How much influencers really earn on Instagram

‘A trusted referral influences people more than the best broadcast message’ - Mark Zuckerberg

Olivia Petter
Monday 18 September 2017 15:03 BST

It’s an irksome truth universally acknowledged that influencers make big bucks on Instagram.

All it takes is one shot of a lithe-limbed, photogenic blogger reclining on a sun lounger, sporting some little-known brand alongside the obligatory tag and #spon.

Depending on their following, this person could be making hundreds from just one, supposedly “candid” photograph.

Feeling mediocre yet?


Beautifully crafted content from all over the globe 🌏. #TopWeeklyContent 🙌✨ #ourTRIBE

A post shared by T R I B E (@tribe) on

You need at least 3,000 followers in order to start making money from your posts, explains TRIBE creator Georgie Cavanagh, who heads up brand partnerships at the influencer marketplace that has represented more than 20,000 influencers since launching two years ago.

So, how exactly does your following dictate your earnings per post?

According to Cavanagh, the typical rate card goes as follows:

3K-10K = $75 – $150

10K-25K = $150 – $220

25K-50K = $220 – $350

50K-100K = $350 – $500

100K+ = $500+

Tribe’s top earners make more than $1,000 (£738) each week thanks to Instagram.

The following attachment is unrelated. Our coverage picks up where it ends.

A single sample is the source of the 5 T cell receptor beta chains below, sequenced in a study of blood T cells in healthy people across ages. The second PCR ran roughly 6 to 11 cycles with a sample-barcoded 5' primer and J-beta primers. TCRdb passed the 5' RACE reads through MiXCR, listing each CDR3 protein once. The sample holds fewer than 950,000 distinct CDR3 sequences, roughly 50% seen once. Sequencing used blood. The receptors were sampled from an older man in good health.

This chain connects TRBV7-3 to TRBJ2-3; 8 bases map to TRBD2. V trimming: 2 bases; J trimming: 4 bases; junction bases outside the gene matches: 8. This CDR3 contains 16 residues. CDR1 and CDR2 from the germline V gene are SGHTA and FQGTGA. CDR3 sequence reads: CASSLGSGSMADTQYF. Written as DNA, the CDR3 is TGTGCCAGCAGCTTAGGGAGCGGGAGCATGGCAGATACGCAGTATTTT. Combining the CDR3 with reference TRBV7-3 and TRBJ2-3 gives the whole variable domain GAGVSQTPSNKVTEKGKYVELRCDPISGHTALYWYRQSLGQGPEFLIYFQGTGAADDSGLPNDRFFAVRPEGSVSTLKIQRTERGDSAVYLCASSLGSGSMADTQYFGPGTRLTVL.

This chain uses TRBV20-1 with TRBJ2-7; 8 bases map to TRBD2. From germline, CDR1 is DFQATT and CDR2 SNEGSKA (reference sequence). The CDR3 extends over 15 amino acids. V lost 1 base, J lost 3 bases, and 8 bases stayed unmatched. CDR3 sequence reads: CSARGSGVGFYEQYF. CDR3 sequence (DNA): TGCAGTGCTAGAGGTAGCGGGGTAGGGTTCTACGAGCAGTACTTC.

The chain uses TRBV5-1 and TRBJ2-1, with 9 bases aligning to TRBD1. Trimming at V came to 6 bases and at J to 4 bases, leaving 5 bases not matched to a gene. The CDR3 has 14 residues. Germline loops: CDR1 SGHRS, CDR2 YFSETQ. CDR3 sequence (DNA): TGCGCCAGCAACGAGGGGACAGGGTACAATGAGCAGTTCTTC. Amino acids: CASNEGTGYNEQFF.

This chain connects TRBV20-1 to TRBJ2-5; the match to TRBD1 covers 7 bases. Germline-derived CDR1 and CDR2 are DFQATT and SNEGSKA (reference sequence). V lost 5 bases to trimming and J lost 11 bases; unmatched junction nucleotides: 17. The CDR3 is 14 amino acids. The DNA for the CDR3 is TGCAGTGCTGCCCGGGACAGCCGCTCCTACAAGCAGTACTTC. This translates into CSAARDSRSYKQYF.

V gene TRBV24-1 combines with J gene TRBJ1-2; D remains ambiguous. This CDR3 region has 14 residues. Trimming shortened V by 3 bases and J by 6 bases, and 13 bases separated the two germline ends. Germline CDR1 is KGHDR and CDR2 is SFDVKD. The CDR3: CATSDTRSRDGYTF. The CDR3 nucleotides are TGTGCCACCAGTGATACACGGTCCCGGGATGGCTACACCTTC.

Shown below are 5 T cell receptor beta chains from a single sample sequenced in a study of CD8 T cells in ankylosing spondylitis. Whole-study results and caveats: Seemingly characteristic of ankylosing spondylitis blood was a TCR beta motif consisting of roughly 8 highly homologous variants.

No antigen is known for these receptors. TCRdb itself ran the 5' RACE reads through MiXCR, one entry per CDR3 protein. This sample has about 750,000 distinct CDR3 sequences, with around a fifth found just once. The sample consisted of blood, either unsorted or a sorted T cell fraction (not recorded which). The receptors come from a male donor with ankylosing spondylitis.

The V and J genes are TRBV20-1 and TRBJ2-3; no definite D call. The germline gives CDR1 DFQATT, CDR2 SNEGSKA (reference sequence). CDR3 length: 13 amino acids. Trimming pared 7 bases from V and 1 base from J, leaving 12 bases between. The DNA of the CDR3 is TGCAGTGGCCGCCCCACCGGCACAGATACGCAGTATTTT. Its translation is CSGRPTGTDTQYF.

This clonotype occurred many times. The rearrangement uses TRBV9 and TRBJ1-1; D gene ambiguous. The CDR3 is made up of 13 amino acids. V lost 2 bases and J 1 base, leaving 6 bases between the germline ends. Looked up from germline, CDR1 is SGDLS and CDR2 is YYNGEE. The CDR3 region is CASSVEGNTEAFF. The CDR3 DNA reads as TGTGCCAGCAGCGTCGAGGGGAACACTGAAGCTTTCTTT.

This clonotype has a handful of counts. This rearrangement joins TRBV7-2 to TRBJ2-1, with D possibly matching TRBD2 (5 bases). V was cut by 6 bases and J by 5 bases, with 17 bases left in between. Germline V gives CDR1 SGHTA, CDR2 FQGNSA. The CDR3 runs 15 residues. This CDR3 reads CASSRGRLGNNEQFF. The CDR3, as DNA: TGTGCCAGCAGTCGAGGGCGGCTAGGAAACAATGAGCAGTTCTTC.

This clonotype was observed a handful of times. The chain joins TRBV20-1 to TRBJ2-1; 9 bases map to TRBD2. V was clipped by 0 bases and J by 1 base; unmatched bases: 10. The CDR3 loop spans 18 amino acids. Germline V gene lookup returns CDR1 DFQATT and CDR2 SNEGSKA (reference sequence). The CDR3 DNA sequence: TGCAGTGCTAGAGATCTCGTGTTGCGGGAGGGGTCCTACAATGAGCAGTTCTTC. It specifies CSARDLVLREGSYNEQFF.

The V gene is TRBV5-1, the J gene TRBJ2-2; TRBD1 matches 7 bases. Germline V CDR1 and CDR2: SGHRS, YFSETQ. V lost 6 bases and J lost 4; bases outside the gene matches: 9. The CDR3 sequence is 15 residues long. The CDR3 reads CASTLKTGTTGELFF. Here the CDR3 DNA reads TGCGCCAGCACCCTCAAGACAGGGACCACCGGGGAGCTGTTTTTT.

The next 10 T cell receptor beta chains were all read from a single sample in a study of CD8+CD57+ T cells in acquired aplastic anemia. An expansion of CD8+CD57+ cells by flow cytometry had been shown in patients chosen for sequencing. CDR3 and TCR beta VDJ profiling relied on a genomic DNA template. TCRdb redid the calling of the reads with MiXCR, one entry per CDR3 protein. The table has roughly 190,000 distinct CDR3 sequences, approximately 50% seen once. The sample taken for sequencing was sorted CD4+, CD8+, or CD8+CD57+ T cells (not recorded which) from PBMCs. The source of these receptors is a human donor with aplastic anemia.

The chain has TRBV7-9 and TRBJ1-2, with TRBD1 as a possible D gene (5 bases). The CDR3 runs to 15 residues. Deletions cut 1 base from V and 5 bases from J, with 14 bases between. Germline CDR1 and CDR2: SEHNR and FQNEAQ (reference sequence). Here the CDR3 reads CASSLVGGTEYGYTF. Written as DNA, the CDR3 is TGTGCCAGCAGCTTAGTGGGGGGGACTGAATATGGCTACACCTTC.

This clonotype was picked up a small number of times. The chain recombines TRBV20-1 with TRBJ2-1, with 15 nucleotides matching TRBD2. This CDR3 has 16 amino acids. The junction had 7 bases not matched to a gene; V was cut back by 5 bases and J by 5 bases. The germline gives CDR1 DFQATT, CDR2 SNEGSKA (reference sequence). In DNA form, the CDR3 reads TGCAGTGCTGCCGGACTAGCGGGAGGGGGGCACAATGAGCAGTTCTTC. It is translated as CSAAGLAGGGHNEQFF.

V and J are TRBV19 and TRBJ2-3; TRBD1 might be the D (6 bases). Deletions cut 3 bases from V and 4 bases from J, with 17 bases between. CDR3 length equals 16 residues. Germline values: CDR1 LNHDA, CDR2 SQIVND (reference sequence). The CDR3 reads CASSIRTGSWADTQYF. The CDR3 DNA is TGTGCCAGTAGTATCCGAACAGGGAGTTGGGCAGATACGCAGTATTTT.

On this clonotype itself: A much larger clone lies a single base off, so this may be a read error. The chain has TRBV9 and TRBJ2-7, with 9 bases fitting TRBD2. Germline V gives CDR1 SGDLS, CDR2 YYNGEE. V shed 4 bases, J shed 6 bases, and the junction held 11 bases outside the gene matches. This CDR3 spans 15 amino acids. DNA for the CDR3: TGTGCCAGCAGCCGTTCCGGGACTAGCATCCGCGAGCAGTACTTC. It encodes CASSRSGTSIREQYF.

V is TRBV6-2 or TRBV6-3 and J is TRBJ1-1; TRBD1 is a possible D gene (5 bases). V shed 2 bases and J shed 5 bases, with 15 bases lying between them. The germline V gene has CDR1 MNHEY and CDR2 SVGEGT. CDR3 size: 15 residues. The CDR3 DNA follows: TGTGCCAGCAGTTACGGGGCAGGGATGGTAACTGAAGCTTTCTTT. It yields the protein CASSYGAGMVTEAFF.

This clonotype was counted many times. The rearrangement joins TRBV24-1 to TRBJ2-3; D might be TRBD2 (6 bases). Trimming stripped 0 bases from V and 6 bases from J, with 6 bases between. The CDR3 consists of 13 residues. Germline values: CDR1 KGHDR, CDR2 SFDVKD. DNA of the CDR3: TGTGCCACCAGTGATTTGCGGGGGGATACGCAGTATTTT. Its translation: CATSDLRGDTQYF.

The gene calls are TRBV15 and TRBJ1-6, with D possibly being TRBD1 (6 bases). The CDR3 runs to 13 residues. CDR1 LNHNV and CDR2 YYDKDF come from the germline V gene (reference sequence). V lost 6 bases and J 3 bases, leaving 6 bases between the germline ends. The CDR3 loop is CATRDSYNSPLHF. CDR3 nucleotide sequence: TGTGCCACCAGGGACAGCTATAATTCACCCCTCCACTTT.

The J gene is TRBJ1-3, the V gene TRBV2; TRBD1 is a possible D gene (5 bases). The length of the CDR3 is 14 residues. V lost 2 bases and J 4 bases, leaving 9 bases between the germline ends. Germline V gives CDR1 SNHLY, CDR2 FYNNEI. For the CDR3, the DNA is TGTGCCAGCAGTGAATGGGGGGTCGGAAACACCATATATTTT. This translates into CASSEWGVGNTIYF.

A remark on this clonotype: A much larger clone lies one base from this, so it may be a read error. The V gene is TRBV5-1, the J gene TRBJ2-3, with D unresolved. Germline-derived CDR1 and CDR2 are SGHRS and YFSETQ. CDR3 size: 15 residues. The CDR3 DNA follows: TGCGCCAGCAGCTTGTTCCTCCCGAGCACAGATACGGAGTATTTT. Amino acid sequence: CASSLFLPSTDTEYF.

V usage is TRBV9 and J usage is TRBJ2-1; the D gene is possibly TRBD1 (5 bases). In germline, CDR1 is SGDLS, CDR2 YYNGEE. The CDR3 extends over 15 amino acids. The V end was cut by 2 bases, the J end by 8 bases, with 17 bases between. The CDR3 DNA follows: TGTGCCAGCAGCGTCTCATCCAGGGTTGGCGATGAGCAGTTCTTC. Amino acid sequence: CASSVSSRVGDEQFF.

However, most of their “creators” have less than 100,000 followers and so for those with more, their earnings are likely to be even higher.

It’s a good investment too, Cavanagh told Husskie, explaining that brands can now reach 20 times as many consumers by paying a number of ambassadors the same price they once would have paid one.

“Up until now, we’ve been limited in advertising. Having to focus on WHAT is said. Technology now allows us to orchestrate… WHO says it,” she said.

Cavanagh puts the success of influencer marketing down to referral theory.

Social media perpetuates trust between us and the people we follow and therefore when someone we follow offers us a recommendation, it feels personal and is more likely to compel us to making purchases that they suggest.

It mimics the effect of endorsing something to a friend.

Cavanagh also revealed that while the focus used to be on “insta celebrities” with millions of followers, more brands are targeting micro influencers or “everyday content creators” with smaller followings, citing them as “believable” and “relatable.”

Besides, what's more “relatable” than a bikini-clad blogger watching the sunset on a rooftop in Greece at 3pm on a Monday afternoon? #goodvibes

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